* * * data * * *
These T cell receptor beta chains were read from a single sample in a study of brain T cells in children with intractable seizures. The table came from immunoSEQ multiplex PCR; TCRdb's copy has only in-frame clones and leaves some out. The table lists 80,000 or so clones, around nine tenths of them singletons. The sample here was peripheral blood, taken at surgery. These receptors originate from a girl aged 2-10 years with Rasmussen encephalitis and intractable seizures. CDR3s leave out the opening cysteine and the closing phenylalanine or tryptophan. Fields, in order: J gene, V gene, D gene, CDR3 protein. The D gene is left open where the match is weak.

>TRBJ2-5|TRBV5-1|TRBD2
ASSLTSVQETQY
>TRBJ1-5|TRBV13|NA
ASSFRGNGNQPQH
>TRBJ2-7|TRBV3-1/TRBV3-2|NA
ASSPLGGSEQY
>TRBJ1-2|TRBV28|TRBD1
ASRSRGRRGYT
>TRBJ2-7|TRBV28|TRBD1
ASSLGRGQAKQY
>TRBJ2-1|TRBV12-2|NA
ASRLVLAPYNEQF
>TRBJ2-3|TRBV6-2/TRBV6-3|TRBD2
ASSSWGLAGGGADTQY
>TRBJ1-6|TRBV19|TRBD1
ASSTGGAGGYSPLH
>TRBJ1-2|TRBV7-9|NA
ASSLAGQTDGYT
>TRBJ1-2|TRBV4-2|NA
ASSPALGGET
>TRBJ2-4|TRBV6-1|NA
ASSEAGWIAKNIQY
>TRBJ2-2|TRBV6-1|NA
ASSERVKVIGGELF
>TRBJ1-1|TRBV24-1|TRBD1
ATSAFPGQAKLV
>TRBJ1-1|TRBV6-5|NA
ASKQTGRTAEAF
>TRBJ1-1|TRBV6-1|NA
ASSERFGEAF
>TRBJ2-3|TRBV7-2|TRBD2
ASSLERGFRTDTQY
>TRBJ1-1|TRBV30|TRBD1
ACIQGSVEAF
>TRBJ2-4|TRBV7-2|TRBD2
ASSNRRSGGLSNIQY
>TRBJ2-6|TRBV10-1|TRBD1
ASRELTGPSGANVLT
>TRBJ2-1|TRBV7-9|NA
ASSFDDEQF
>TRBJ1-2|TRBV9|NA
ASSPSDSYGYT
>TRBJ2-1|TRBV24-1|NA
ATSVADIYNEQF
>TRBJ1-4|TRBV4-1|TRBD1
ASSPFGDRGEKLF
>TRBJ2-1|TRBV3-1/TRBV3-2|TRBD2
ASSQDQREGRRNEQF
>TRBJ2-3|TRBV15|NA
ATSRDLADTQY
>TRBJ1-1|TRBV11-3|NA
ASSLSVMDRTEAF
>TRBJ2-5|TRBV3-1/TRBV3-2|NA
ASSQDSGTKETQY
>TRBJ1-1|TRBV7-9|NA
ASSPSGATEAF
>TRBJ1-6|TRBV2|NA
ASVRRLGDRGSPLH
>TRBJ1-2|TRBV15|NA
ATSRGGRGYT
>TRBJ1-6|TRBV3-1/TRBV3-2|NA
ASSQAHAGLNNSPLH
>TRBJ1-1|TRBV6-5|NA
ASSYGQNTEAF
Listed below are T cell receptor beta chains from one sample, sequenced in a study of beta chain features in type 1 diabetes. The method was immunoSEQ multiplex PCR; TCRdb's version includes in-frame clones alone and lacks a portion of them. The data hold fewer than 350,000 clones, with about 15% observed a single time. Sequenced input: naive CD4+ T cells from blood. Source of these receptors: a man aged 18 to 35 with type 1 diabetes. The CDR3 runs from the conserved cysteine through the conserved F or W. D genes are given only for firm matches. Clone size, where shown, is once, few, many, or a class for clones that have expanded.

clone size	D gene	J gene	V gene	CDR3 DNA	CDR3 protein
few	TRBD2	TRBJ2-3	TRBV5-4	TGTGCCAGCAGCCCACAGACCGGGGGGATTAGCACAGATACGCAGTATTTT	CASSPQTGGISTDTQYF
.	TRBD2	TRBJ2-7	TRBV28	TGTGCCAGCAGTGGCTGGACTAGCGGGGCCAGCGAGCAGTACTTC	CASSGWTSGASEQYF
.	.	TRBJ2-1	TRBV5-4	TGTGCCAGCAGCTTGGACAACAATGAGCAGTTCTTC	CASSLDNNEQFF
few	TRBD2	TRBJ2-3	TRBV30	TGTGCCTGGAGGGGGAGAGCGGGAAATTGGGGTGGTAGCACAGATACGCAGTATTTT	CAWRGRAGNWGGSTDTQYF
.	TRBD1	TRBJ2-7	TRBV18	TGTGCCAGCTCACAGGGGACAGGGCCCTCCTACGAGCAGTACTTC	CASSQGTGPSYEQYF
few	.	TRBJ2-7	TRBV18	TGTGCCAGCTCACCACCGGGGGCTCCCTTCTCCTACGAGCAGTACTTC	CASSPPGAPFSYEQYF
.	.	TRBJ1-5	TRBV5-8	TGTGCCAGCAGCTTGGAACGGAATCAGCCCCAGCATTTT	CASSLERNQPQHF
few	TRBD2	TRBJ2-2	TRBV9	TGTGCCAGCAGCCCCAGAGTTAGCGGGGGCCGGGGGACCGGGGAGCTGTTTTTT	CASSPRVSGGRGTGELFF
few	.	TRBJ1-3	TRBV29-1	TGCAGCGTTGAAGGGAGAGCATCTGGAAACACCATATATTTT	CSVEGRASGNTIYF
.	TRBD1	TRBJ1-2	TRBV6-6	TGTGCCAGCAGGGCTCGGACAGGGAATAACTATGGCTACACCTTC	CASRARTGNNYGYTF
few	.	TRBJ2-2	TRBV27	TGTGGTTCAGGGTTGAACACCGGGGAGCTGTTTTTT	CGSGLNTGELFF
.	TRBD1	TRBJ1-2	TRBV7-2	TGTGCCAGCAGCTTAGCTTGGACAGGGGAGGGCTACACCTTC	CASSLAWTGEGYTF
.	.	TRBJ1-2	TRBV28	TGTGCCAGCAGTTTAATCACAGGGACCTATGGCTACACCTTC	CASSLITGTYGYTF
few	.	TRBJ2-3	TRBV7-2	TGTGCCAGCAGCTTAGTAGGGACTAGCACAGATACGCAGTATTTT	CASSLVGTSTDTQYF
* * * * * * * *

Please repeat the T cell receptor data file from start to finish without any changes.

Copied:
These T cell receptor beta chains were read from a single sample in a study of brain T cells in children with intractable seizures. The table came from immunoSEQ multiplex PCR; TCRdb's copy has only in-frame clones and leaves some out. The table lists 80,000 or so clones, around nine tenths of them singletons. The sample here was peripheral blood, taken at surgery. These receptors originate from a girl aged 2-10 years with Rasmussen encephalitis and intractable seizures. CDR3s leave out the opening cysteine and the closing phenylalanine or tryptophan. Fields, in order: J gene, V gene, D gene, CDR3 protein. The D gene is left open where the match is weak.

>TRBJ2-5|TRBV5-1|TRBD2
ASSLTSVQETQY
>TRBJ1-5|TRBV13|NA
ASSFRGNGNQPQH
>TRBJ2-7|TRBV3-1/TRBV3-2|NA
ASSPLGGSEQY
>TRBJ1-2|TRBV28|TRBD1
ASRSRGRRGYT
>TRBJ2-7|TRBV28|TRBD1
ASSLGRGQAKQY
>TRBJ2-1|TRBV12-2|NA
ASRLVLAPYNEQF
>TRBJ2-3|TRBV6-2/TRBV6-3|TRBD2
ASSSWGLAGGGADTQY
>TRBJ1-6|TRBV19|TRBD1
ASSTGGAGGYSPLH
>TRBJ1-2|TRBV7-9|NA
ASSLAGQTDGYT
>TRBJ1-2|TRBV4-2|NA
ASSPALGGET
>TRBJ2-4|TRBV6-1|NA
ASSEAGWIAKNIQY
>TRBJ2-2|TRBV6-1|NA
ASSERVKVIGGELF
>TRBJ1-1|TRBV24-1|TRBD1
ATSAFPGQAKLV
>TRBJ1-1|TRBV6-5|NA
ASKQTGRTAEAF
>TRBJ1-1|TRBV6-1|NA
ASSERFGEAF
>TRBJ2-3|TRBV7-2|TRBD2
ASSLERGFRTDTQY
>TRBJ1-1|TRBV30|TRBD1
ACIQGSVEAF
>TRBJ2-4|TRBV7-2|TRBD2
ASSNRRSGGLSNIQY
>TRBJ2-6|TRBV10-1|TRBD1
ASRELTGPSGANVLT
>TRBJ2-1|TRBV7-9|NA
ASSFDDEQF
>TRBJ1-2|TRBV9|NA
ASSPSDSYGYT
>TRBJ2-1|TRBV24-1|NA
ATSVADIYNEQF
>TRBJ1-4|TRBV4-1|TRBD1
ASSPFGDRGEKLF
>TRBJ2-1|TRBV3-1/TRBV3-2|TRBD2
ASSQDQREGRRNEQF
>TRBJ2-3|TRBV15|NA
ATSRDLADTQY
>TRBJ1-1|TRBV11-3|NA
ASSLSVMDRTEAF
>TRBJ2-5|TRBV3-1/TRBV3-2|NA
ASSQDSGTKETQY
>TRBJ1-1|TRBV7-9|NA
ASSPSGATEAF
>TRBJ1-6|TRBV2|NA
ASVRRLGDRGSPLH
>TRBJ1-2|TRBV15|NA
ATSRGGRGYT
>TRBJ1-6|TRBV3-1/TRBV3-2|NA
ASSQAHAGLNNSPLH
>TRBJ1-1|TRBV6-5|NA
ASSYGQNTEAF
Listed below are T cell receptor beta chains from one sample, sequenced in a study of beta chain features in type 1 diabetes. The method was immunoSEQ multiplex PCR; TCRdb's version includes in-frame clones alone and lacks a portion of them. The data hold fewer than 350,000 clones, with about 15% observed a single time. Sequenced input: naive CD4+ T cells from blood. Source of these receptors: a man aged 18 to 35 with type 1 diabetes. The CDR3 runs from the conserved cysteine through the conserved F or W. D genes are given only for firm matches. Clone size, where shown, is once, few, many, or a class for clones that have expanded.

clone size	D gene	J gene	V gene	CDR3 DNA	CDR3 protein
few	TRBD2	TRBJ2-3	TRBV5-4	TGTGCCAGCAGCCCACAGACCGGGGGGATTAGCACAGATACGCAGTATTTT	CASSPQTGGISTDTQYF
.	TRBD2	TRBJ2-7	TRBV28	TGTGCCAGCAGTGGCTGGACTAGCGGGGCCAGCGAGCAGTACTTC	CASSGWTSGASEQYF
.	.	TRBJ2-1	TRBV5-4	TGTGCCAGCAGCTTGGACAACAATGAGCAGTTCTTC	CASSLDNNEQFF
few	TRBD2	TRBJ2-3	TRBV30	TGTGCCTGGAGGGGGAGAGCGGGAAATTGGGGTGGTAGCACAGATACGCAGTATTTT	CAWRGRAGNWGGSTDTQYF
.	TRBD1	TRBJ2-7	TRBV18	TGTGCCAGCTCACAGGGGACAGGGCCCTCCTACGAGCAGTACTTC	CASSQGTGPSYEQYF
few	.	TRBJ2-7	TRBV18	TGTGCCAGCTCACCACCGGGGGCTCCCTTCTCCTACGAGCAGTACTTC	CASSPPGAPFSYEQYF
.	.	TRBJ1-5	TRBV5-8	TGTGCCAGCAGCTTGGAACGGAATCAGCCCCAGCATTTT	CASSLERNQPQHF
few	TRBD2	TRBJ2-2	TRBV9	TGTGCCAGCAGCCCCAGAGTTAGCGGGGGCCGGGGGACCGGGGAGCTGTTTTTT	CASSPRVSGGRGTGELFF
few	.	TRBJ1-3	TRBV29-1	TGCAGCGTTGAAGGGAGAGCATCTGGAAACACCATATATTTT	CSVEGRASGNTIYF
.	TRBD1	TRBJ1-2	TRBV6-6	TGTGCCAGCAGGGCTCGGACAGGGAATAACTATGGCTACACCTTC	CASRARTGNNYGYTF
few	.	TRBJ2-2	TRBV27	TGTGGTTCAGGGTTGAACACCGGGGAGCTGTTTTTT	CGSGLNTGELFF
.	TRBD1	TRBJ1-2	TRBV7-2	TGTGCCAGCAGCTTAGCTTGGACAGGGGAGGGCTACACCTTC	CASSLAWTGEGYTF
.	.	TRBJ1-2	TRBV28	TGTGCCAGCAGTTTAATCACAGGGACCTATGGCTACACCTTC	CASSLITGTYGYTF
few	.	TRBJ2-3	TRBV7-2	TGTGCCAGCAGCTTAGTAGGGACTAGCACAGATACGCAGTATTTT	CASSLVGTSTDTQYF